Patients with hematologic malignancies undergoing inpatient allogeneic hematopoietic cell transplant (allo-HCT) experienced significant health resource use and costs following allo-HCT, according to research presented at the Tandem Meetings 2022.
The researchers quantified the total costs (payer adjudicated paid amount, adjusted to 2020 USD) of care during the pre-transplant period (14 days prior to allo-HCT) and the post-transplant period (up to 100 days), assessed real-world complication rates, and defined specific cost drivers for allo-HCT among patients with hematologic malignancies covered under commercial insurance in the United States.
The team used the IBM MarketScan Commercial Claims and Encounters Database (2016 Q1-2020 Q2) to identify data from patients aged 12–64 years with hematologic malignancy undergoing inpatient allo-HCT. For inclusion in the study, patients were required to be continuously enrolled in a health plan for ≥6 months before and ≥1 month after HCT. The researchers defined primary hospitalization as the time from transplant procedure until the first discharge date and used medical billing codes to estimate the incidence of complications from the date of the transplant procedure up to 100 days post-HCT.
A total of 1082 allo-HCT recipients met the study inclusion criteria. Patients had a mean age of 48 years, and 57% of patients were men. The most common malignancies were acute myeloid leukemia (43%), myelodysplastic syndrome (16%), acute lymphocytic leukemia (15%), and lymphoma (12%). Specified types of allo-HCT grafts included peripheral blood (79%), bone marrow (11%), and umbilical cord blood (3%).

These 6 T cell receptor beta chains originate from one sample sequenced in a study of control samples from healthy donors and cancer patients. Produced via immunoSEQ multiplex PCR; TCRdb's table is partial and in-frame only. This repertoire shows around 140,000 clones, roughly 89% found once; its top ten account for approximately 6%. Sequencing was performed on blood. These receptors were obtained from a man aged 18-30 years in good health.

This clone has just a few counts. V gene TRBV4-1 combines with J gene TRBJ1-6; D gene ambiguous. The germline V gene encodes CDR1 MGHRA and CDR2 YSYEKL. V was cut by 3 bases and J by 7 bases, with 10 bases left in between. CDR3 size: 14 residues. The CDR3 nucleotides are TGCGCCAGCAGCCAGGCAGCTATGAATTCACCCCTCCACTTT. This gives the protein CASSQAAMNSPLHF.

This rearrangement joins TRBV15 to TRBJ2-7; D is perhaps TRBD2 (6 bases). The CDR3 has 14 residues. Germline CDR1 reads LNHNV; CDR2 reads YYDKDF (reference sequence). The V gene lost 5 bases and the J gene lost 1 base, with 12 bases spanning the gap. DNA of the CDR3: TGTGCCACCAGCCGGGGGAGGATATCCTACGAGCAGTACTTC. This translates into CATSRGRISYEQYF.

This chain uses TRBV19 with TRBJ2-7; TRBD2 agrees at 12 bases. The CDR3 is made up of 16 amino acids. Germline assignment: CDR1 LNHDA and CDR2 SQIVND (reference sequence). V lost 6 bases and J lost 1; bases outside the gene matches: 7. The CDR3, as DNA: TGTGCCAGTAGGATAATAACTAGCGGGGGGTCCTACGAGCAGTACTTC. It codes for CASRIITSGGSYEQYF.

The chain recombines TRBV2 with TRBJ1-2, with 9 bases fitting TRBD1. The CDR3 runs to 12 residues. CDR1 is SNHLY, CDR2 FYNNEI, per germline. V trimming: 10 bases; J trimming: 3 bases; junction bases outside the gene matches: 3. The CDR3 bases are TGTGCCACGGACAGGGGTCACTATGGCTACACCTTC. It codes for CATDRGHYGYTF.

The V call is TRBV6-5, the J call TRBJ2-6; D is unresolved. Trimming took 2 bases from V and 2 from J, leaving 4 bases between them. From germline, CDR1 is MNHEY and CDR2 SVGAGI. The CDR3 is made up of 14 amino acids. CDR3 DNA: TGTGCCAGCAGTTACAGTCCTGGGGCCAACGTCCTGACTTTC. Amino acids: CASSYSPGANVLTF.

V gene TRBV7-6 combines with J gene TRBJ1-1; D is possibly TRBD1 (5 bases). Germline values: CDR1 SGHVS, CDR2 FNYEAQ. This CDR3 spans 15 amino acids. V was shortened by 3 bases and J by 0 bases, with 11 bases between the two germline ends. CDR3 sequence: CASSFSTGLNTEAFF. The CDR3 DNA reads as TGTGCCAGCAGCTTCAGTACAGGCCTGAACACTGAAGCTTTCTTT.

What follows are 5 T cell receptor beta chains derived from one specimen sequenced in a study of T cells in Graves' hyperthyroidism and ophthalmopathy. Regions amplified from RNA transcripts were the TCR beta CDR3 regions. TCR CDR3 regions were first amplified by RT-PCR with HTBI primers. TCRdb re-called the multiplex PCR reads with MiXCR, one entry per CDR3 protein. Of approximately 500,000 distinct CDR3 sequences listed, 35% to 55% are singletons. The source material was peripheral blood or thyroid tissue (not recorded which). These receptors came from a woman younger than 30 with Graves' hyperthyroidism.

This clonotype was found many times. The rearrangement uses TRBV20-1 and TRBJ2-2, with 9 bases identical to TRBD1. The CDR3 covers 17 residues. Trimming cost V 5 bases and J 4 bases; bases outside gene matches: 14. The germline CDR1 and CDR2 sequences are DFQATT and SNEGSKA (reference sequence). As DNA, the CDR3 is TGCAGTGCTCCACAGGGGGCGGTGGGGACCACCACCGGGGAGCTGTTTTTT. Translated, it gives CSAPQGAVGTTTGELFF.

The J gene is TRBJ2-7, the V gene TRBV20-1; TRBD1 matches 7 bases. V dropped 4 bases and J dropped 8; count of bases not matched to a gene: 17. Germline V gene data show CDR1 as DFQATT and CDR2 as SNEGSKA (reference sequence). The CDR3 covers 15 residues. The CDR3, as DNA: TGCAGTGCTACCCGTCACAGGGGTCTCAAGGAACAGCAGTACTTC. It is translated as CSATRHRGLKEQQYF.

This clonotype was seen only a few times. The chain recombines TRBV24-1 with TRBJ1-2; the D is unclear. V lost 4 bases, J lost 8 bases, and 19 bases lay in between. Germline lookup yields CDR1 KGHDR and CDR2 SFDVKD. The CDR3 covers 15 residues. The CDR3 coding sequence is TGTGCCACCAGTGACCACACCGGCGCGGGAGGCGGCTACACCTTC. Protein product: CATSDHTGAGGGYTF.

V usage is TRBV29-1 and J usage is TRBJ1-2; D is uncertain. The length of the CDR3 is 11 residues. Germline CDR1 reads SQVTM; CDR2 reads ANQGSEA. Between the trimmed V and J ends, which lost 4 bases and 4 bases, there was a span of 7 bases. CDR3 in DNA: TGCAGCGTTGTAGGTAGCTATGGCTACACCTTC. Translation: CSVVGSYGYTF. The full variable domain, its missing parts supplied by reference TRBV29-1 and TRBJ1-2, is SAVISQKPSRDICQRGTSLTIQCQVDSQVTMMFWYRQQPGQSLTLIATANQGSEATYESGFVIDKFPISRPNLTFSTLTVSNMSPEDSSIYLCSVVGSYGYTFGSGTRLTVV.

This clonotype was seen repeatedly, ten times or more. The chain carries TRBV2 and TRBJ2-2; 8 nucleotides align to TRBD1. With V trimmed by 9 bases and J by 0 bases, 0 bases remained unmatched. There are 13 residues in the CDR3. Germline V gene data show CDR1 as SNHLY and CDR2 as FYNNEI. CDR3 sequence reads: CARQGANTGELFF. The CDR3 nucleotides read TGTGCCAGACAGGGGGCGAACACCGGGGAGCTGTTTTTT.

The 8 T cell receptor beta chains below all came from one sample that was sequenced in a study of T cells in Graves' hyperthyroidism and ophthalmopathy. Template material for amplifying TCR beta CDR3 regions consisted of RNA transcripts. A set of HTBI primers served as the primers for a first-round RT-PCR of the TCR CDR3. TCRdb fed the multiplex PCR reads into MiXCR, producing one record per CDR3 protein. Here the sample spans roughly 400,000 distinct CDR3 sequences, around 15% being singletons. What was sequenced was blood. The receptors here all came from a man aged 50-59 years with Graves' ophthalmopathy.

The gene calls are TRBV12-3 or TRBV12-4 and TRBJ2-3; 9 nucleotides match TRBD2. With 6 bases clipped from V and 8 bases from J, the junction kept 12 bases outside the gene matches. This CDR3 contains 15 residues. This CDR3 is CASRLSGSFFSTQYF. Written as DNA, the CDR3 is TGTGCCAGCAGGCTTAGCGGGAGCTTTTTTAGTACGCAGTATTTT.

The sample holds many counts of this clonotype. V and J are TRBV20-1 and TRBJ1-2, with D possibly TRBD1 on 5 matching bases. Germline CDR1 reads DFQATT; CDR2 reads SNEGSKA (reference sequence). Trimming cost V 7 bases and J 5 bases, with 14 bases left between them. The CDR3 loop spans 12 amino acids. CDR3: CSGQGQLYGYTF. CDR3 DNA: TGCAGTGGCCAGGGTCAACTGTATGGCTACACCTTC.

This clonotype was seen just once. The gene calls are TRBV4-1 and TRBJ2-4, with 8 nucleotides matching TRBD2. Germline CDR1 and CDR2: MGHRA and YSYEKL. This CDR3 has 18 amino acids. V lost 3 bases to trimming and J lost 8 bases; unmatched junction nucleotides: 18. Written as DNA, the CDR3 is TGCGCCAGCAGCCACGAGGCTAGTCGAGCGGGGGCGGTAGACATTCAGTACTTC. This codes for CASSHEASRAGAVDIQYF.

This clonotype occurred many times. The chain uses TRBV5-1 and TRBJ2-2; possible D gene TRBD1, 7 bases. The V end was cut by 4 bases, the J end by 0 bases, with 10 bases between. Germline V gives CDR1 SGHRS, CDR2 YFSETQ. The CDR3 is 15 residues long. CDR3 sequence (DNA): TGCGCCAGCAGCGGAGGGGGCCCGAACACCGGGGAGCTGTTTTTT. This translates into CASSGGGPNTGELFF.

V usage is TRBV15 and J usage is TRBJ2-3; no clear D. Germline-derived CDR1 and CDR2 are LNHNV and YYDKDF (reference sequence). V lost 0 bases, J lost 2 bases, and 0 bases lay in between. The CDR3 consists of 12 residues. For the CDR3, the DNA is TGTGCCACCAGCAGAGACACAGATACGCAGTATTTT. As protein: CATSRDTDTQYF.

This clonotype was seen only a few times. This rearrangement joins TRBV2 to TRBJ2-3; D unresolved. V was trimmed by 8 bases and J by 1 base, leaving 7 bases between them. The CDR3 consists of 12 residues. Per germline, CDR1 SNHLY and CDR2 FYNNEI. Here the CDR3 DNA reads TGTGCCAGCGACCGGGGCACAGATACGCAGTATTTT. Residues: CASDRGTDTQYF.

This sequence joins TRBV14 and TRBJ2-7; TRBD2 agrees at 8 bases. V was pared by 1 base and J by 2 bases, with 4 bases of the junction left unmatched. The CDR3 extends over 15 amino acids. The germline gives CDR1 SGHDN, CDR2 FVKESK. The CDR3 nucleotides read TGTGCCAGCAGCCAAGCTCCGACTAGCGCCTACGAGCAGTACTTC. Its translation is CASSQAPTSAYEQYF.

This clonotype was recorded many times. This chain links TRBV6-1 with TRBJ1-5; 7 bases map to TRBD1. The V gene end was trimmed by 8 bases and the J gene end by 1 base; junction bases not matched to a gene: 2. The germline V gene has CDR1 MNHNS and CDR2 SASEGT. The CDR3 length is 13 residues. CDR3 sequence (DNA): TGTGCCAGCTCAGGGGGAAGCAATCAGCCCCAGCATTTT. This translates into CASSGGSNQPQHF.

All patients were hospitalized on the day of allo-HCT. Following the procedure, 31% of patients had readmission within 100 days post-HCT. The mean primary hospitalization length of stay (LOS) was 32.4 days. During the transplant period (114 days), 44% of patients had an intensive care unit (ICU) admission or level of care (indicated by revenue codes). The mean ICU LOS was 31.3 days. Patients also had a mean number of 27.3 outpatient visits, and 16% of patients had ≥1 emergency room (ER) visit.
During the full-transplant period, the per-patient mean all-cause health care cost was $407,600, attributed predominantly to the primary hospitalization (mean cost, $293,000). Other costs included inpatient readmissions (mean cost, $34,500), the conditioning period ($33 000), outpatient/ER/other ($33,000), and outpatient pharmacy ($15,000). Overall, 80% of the full transplant-related costs were attributed to hospitalization.
During the post-transplant period, 52% of patients had acute graft-vs-host disease, and 21% of patients had cytomegalovirus infection. Other common (≥20%) complications included bacterial infection (45%), mucositis (30%), malignant relapse (24%), and acute renal failure (23%).
“Novel therapies for hematologic malignancies that reduce the need for extended inpatient care with lower rates of complications may significantly reduce total cost of care in this population,” the researchers wrote in their abstract.
Limitations of the study included potential errors in record diagnostic and procedure codes for reimbursement purposes in the claims databases and unavailability of clinical diagnoses, or measures of disease severity, beyond those resulting in specific billing codes.
Disclosure: This research was supported by Gamida Cell. Please see the original reference for a full list of disclosures.
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Maziarz RT, Edwards ML, Gergis U, et al. Total costs of care and complication rates among patients with hematologic malignancies who receive allogeneic hematopoietic cell transplants in the US. Tandem Meetings 2022; April 23-26, 2022. Abstract 334.
This article originally appeared on Hematology Advisor